By John Ismay, New York Times, Feb. 2, 2015
It is the central question of the continuing civil war in Ukraine: to what degree is Russia supplying the weapons that are helping antigovernment forces sustain their secessionist movement? That question became even more relevant this week with the news that NATO’s military commander now supports providing defensive weapons to the Ukraine government.
A recent report on the weapons and military vehicles used in the Ukraine conflict provides evidence for both sides of the argument.
Released late last year by the research company Armament Research Services, or ARES, the report cites several examples of cross-border matériel support to separatists and rebels fighting the government in Kiev. Certain items the researchers came across gave their team pause, as these weapons had been introduced into service only after the 1991 fall of the Soviet Union or had never been documented outside the countries that developed them.
Nic R. Jenzen-Jones, the director of ARES, was able to positively identify 20 weapons systems in Ukraine that had never previously been exported from their country of origin. Nineteen of those came from Russia, and one was from Poland. He calls these “flag items” because they can be clearly tied to outside nations.
From Russia, ARES identified exotic killing tools like the VSS suppressed marksman rifle, heavy armor like the T-72B3 main battle tank, and newer thermobaric rocket launchers like the MRO-A that have not been seen outside the Federation’s borders.
The lone Polish flag item was the PPZR Grom man-portable air defense missile system, which ARES spotted in a YouTube video released by the Ukrainian military. The missile was manufactured in 2007, according to markings painted on its exterior.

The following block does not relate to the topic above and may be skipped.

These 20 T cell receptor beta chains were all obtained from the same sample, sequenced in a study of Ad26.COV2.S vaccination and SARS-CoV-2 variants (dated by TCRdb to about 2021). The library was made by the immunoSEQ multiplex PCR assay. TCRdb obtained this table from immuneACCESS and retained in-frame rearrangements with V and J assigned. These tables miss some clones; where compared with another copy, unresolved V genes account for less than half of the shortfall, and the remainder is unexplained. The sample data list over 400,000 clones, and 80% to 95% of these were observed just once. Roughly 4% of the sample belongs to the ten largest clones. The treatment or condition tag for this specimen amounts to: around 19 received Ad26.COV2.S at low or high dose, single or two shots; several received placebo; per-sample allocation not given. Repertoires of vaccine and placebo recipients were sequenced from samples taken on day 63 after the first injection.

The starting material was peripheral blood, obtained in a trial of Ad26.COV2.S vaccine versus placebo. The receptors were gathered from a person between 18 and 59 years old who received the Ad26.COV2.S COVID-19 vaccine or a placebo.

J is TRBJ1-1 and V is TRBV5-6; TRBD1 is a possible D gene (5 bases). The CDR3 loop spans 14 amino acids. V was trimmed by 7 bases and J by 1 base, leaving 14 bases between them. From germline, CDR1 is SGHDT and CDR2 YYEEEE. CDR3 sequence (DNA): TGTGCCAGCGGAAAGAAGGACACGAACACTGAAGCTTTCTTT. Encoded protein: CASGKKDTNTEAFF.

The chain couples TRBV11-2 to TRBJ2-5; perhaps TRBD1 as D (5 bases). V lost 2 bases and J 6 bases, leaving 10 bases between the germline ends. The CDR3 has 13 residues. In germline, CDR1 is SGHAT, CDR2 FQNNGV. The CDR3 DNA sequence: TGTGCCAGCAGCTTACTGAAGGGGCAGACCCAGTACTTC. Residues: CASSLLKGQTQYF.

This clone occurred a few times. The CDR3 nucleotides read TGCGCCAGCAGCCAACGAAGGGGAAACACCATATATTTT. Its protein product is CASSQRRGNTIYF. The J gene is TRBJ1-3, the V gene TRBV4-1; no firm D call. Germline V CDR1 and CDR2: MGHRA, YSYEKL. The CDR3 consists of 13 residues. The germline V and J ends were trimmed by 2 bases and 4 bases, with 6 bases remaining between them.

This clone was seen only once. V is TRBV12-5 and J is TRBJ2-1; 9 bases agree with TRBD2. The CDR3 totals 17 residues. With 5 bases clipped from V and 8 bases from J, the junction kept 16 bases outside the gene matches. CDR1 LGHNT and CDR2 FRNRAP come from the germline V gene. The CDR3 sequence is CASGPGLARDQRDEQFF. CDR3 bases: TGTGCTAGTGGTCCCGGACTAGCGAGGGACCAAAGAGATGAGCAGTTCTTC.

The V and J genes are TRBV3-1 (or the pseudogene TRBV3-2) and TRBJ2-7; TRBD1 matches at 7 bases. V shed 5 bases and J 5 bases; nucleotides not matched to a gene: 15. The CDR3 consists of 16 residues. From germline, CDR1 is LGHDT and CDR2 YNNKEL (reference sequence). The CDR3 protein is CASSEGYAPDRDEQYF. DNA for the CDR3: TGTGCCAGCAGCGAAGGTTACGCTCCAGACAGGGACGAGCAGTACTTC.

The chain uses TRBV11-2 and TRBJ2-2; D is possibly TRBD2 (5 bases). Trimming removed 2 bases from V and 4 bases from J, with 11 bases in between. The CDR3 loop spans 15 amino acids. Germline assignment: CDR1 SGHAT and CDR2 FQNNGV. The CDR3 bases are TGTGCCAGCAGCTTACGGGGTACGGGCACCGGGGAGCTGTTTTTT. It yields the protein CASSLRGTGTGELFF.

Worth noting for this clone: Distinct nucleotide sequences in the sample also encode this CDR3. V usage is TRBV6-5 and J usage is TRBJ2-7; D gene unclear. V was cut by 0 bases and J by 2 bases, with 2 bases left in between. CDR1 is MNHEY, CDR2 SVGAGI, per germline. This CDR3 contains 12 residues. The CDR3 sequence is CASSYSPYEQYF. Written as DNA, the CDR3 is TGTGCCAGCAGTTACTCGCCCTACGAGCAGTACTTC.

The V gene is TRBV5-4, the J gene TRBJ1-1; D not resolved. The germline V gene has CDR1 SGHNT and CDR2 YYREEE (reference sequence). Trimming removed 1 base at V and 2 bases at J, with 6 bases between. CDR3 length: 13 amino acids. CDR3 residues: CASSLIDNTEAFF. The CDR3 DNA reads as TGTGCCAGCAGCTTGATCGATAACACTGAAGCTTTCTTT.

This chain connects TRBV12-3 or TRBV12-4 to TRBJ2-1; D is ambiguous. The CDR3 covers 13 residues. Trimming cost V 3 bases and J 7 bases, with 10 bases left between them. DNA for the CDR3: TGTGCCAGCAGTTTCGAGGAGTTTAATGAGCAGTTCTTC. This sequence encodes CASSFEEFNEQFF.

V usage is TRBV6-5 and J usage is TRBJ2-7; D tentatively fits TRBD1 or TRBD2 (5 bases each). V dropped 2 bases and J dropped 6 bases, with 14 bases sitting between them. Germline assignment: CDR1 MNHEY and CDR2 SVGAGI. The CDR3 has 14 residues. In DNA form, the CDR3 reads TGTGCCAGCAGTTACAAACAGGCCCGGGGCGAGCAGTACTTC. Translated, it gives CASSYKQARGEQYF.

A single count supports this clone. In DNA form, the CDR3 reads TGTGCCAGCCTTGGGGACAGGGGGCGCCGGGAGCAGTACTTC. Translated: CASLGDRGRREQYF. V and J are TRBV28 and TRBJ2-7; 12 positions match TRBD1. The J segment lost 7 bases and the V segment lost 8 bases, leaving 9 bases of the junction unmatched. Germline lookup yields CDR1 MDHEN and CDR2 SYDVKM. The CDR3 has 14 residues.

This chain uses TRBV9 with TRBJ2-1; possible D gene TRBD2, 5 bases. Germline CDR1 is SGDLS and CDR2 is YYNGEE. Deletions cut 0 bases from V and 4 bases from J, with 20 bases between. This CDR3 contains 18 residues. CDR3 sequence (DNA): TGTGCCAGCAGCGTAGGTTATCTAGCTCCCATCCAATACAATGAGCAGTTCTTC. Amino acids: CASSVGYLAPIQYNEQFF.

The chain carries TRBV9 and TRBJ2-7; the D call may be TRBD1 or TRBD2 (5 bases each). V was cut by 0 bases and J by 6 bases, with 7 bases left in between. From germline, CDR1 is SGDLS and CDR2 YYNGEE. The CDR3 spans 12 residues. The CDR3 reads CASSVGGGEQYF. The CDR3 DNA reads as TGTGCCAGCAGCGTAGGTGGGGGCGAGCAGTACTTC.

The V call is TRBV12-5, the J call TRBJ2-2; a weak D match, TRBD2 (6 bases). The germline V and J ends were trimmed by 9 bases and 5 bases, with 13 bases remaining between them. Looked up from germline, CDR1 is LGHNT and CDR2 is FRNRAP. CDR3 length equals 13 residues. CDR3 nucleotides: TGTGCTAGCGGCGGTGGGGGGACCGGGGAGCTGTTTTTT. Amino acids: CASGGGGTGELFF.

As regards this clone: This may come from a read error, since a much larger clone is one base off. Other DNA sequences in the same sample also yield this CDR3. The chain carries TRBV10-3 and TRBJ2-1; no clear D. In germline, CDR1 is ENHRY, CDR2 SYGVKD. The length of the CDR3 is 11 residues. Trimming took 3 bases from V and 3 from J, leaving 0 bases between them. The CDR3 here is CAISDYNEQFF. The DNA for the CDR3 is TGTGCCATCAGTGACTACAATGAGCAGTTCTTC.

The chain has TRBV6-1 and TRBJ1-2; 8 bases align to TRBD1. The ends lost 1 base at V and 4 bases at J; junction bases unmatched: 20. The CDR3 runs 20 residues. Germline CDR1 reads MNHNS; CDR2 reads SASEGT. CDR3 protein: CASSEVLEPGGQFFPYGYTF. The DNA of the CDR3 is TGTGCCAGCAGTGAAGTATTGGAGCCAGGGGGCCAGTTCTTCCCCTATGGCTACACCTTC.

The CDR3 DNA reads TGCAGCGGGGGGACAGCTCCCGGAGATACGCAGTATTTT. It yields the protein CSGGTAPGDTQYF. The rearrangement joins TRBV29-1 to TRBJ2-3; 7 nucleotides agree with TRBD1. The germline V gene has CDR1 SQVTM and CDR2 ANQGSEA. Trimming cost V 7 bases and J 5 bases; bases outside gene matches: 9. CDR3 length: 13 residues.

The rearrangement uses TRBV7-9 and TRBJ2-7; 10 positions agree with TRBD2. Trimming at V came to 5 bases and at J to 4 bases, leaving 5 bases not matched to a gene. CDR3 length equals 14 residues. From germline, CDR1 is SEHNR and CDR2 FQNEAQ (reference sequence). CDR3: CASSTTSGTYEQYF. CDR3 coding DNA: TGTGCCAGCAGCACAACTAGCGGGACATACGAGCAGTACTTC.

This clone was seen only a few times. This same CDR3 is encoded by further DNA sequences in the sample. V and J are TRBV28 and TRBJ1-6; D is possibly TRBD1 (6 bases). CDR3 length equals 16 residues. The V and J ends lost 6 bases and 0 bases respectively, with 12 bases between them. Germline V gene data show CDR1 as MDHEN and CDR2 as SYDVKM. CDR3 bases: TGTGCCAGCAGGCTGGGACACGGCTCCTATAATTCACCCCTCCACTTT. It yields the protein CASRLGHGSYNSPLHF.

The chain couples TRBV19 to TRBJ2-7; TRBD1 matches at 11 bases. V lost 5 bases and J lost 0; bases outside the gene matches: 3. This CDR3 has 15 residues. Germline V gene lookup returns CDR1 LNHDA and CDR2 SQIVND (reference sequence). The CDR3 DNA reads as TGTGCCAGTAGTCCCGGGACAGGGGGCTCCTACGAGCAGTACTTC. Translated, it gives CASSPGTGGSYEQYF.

But the report also draws conclusions that counter the widely accepted narrative that the insurgents depend on Russian matériel.
By analyzing photographs of captured ordnance, ARES also determined that existing stockpiles of weapons were the single biggest source of military goods used by pro-Russian separatists in eastern Ukraine.*
Most of these weapons were unremarkable from a proliferation standpoint. Fighters on both sides carried older Kalashnikov AK-47 type assault rifles as well as relatively newer AK-74 variants of the AK-74 line first introduced by the Red Army 40 years ago. Most machine guns, artillery pieces, and armored fighting vehicles that ARES documented were similarly traceable to what was already in Ukrainian hands before the revolution.
To write these reports, ARES scoured open-source media, picking up militarily significant data from photos taken by journalists, field researchers and local sources across Ukraine.
Mr. Jenzen-Jones, of Perth, Australia, who founded the firm in January 2014, has assembled a team of specialists in the United Kingdom, United States and Germany, supported by researchers in Russia, Lebanon, Libya and elsewhere. Their services — including arms research, analysis and training — were once the province of state intelligence agencies.
Previously, a report of this quality and depth would have been, for the American government, a collaboration between multiple offices of the National Ground Intelligence Center in Charlottesville, Va. and the Defense Intelligence Agency in Washington, D.C.